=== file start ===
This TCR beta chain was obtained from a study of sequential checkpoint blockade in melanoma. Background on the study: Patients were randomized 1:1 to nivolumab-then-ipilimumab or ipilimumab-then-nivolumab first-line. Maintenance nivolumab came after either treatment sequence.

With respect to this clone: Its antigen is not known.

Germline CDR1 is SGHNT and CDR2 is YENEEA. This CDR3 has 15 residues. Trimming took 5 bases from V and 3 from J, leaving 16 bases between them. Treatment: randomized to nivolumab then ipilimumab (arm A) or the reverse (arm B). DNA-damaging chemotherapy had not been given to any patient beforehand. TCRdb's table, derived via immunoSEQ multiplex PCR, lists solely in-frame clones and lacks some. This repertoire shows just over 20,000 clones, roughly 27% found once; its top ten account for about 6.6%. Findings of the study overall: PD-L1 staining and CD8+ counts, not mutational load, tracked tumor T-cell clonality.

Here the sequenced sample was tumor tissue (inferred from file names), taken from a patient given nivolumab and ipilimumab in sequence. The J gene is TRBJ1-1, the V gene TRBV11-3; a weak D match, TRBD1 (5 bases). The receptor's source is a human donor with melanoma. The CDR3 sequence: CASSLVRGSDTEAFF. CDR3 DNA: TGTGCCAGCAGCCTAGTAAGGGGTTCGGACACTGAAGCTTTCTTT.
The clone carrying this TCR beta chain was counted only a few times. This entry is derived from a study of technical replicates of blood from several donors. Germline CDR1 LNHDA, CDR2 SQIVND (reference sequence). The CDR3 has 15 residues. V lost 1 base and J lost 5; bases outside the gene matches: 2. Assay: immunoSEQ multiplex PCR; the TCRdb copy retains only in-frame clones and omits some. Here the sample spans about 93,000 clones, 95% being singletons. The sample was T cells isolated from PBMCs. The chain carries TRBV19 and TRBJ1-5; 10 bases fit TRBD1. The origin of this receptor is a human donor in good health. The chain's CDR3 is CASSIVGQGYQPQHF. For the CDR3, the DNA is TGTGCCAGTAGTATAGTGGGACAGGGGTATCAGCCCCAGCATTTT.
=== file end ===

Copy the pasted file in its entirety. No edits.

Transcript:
This TCR beta chain was obtained from a study of sequential checkpoint blockade in melanoma. Background on the study: Patients were randomized 1:1 to nivolumab-then-ipilimumab or ipilimumab-then-nivolumab first-line. Maintenance nivolumab came after either treatment sequence.

With respect to this clone: Its antigen is not known.

Germline CDR1 is SGHNT and CDR2 is YENEEA. This CDR3 has 15 residues. Trimming took 5 bases from V and 3 from J, leaving 16 bases between them. Treatment: randomized to nivolumab then ipilimumab (arm A) or the reverse (arm B). DNA-damaging chemotherapy had not been given to any patient beforehand. TCRdb's table, derived via immunoSEQ multiplex PCR, lists solely in-frame clones and lacks some. This repertoire shows just over 20,000 clones, roughly 27% found once; its top ten account for about 6.6%. Findings of the study overall: PD-L1 staining and CD8+ counts, not mutational load, tracked tumor T-cell clonality.

Here the sequenced sample was tumor tissue (inferred from file names), taken from a patient given nivolumab and ipilimumab in sequence. The J gene is TRBJ1-1, the V gene TRBV11-3; a weak D match, TRBD1 (5 bases). The receptor's source is a human donor with melanoma. The CDR3 sequence: CASSLVRGSDTEAFF. CDR3 DNA: TGTGCCAGCAGCCTAGTAAGGGGTTCGGACACTGAAGCTTTCTTT.
The clone carrying this TCR beta chain was counted only a few times. This entry is derived from a study of technical replicates of blood from several donors. Germline CDR1 LNHDA, CDR2 SQIVND (reference sequence). The CDR3 has 15 residues. V lost 1 base and J lost 5; bases outside the gene matches: 2. Assay: immunoSEQ multiplex PCR; the TCRdb copy retains only in-frame clones and omits some. Here the sample spans about 93,000 clones, 95% being singletons. The sample was T cells isolated from PBMCs. The chain carries TRBV19 and TRBJ1-5; 10 bases fit TRBD1. The origin of this receptor is a human donor in good health. The chain's CDR3 is CASSIVGQGYQPQHF. For the CDR3, the DNA is TGTGCCAGTAGTATAGTGGGACAGGGGTATCAGCCCCAGCATTTT.